Allowing yourself to be open is a sign of confidence, and it’s a strength that will get you much further in life, and provide you with the ability to weather more storms, than simply pretending that storms don’t exist.”


The process of becoming who we are


There are some memes making their way across social networks these days claiming that, “People don’t change.”

Obviously, this couldn’t be further from the truth.

Every experience we have provides us with information that either reaffirms something we already believe, alters a belief we already have, or creates a completely new one.

Whenever a person’s beliefs change or they acquire new ones, the person changes.

If you’ve ever thought “Well, I’m not going to do that again!” or “Well, that didn’t work. I guess I’ll try it a different way next time”, it’s proof that you’ve grown.

And growth is change.

If you want to expedite the process of personal growth, then give yourself and others the freedom to change.

Be a person who believes in the possibility of positive change because it is often the belief in something that creates the possibility.


Where “being yourself” fails

Seen in a meme:

“Embrace who you are and don’t make any apologies for being yourself.”

I’d like to add a major caveat to that:

First, we are *all* works in progress, we all make mistakes, we all have blind spots in our level of awareness (particularly with regard to ourselves), and we all have room for improvement.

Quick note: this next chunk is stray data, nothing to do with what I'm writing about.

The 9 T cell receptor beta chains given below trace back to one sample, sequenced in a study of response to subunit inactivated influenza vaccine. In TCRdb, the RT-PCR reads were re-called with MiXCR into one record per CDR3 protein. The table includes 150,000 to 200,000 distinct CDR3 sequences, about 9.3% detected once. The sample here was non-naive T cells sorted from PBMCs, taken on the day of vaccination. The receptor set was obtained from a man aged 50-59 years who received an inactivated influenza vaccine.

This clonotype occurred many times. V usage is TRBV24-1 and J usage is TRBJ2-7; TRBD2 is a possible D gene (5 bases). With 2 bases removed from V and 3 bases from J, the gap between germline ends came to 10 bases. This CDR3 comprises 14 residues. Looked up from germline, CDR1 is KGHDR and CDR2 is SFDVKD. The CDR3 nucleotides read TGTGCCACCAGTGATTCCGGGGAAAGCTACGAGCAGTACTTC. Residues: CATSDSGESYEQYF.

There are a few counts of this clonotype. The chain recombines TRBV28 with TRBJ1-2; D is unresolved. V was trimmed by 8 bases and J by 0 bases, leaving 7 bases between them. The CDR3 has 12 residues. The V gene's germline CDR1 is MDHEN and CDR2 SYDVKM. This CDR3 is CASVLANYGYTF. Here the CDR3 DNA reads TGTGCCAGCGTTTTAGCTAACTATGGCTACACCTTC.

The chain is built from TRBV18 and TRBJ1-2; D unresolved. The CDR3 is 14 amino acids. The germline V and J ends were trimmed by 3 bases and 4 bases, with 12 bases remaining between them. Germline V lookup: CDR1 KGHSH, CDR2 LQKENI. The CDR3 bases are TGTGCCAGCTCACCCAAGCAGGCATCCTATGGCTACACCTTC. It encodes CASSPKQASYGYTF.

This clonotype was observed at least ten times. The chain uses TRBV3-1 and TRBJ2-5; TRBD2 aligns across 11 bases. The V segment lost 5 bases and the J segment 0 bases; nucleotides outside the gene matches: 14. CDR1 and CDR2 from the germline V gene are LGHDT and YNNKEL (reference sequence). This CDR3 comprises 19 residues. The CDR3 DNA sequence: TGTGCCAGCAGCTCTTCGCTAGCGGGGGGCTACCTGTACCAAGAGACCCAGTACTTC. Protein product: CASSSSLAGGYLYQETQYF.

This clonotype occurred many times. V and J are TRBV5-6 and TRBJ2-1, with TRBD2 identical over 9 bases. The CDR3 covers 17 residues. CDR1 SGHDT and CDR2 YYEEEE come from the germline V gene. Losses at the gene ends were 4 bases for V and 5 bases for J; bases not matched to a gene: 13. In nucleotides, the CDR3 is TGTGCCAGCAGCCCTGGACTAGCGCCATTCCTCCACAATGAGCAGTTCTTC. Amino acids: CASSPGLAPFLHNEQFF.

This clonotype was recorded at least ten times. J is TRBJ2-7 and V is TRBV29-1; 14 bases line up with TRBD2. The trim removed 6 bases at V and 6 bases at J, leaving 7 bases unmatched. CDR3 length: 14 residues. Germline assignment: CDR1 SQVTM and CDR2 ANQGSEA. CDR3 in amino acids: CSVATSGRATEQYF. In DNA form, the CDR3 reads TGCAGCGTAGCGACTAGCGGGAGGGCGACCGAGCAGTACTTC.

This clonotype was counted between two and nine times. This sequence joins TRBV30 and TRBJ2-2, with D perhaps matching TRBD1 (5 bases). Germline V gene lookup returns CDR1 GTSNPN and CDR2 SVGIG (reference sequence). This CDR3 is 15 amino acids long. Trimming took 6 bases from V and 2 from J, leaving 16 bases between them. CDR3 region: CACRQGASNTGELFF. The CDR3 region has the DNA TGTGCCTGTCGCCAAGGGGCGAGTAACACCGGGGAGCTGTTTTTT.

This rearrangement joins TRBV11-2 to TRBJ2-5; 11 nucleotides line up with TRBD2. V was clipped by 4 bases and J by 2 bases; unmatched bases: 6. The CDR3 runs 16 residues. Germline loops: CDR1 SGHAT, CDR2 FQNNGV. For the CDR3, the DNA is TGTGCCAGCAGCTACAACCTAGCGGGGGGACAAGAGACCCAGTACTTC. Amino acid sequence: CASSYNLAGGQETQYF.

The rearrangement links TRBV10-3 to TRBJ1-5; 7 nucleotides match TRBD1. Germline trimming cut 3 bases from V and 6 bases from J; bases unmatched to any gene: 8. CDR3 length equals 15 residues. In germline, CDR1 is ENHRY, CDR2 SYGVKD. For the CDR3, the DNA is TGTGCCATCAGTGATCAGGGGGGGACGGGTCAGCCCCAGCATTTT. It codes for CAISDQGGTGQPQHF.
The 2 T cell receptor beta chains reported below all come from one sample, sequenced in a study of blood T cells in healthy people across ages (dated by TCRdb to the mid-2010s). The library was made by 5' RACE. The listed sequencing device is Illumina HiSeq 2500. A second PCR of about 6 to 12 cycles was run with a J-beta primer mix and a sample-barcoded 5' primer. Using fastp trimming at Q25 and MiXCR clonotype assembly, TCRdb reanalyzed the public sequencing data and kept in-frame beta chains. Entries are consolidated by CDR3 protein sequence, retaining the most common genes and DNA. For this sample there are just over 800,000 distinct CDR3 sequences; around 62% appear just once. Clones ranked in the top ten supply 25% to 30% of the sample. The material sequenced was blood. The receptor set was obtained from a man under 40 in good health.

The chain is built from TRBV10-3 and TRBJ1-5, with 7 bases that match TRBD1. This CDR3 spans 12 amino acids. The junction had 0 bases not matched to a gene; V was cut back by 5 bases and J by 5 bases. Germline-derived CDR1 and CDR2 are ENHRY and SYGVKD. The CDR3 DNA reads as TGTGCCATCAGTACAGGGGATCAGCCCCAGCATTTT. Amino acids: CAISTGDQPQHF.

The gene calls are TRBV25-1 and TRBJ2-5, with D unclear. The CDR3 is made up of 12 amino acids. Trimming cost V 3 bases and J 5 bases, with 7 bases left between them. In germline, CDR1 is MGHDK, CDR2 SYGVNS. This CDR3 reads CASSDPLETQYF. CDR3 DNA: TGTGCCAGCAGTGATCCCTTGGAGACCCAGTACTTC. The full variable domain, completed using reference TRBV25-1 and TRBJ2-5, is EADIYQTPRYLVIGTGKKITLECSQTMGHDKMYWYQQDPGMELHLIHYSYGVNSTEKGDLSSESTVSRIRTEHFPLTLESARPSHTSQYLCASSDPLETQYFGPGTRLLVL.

But some more than others.

While I am all for people being authentic and real, I’d much prefer not to encourage the assclowns, douchebags, and dirtbags to just “be themselves” and never apologize for it.

“Yeah, I cut you off in traffic. So what?”
“Yeah, I double parked. Just being myself, man.”
“Yeah, I litter. Big deal.”

Sure, if you’re kind, compassionate, and authentic, if you strive for progress and improvement in your life and your self, if you aim to make a positive difference with what you have to offer, then by all means continue. Even if you occasionally make mistakes, as we all do.

But if you’re someone who goes through life making things more difficult, painful, or inconvenient for others, then perhaps it’s better you don’t just “be yourself”.

Perhaps it’s better if you aim to be the kind of person you and others can actually be proud of rather than just accept who you are with no intention to change.

“Be yourself. Unless you suck.” — Joss Whedon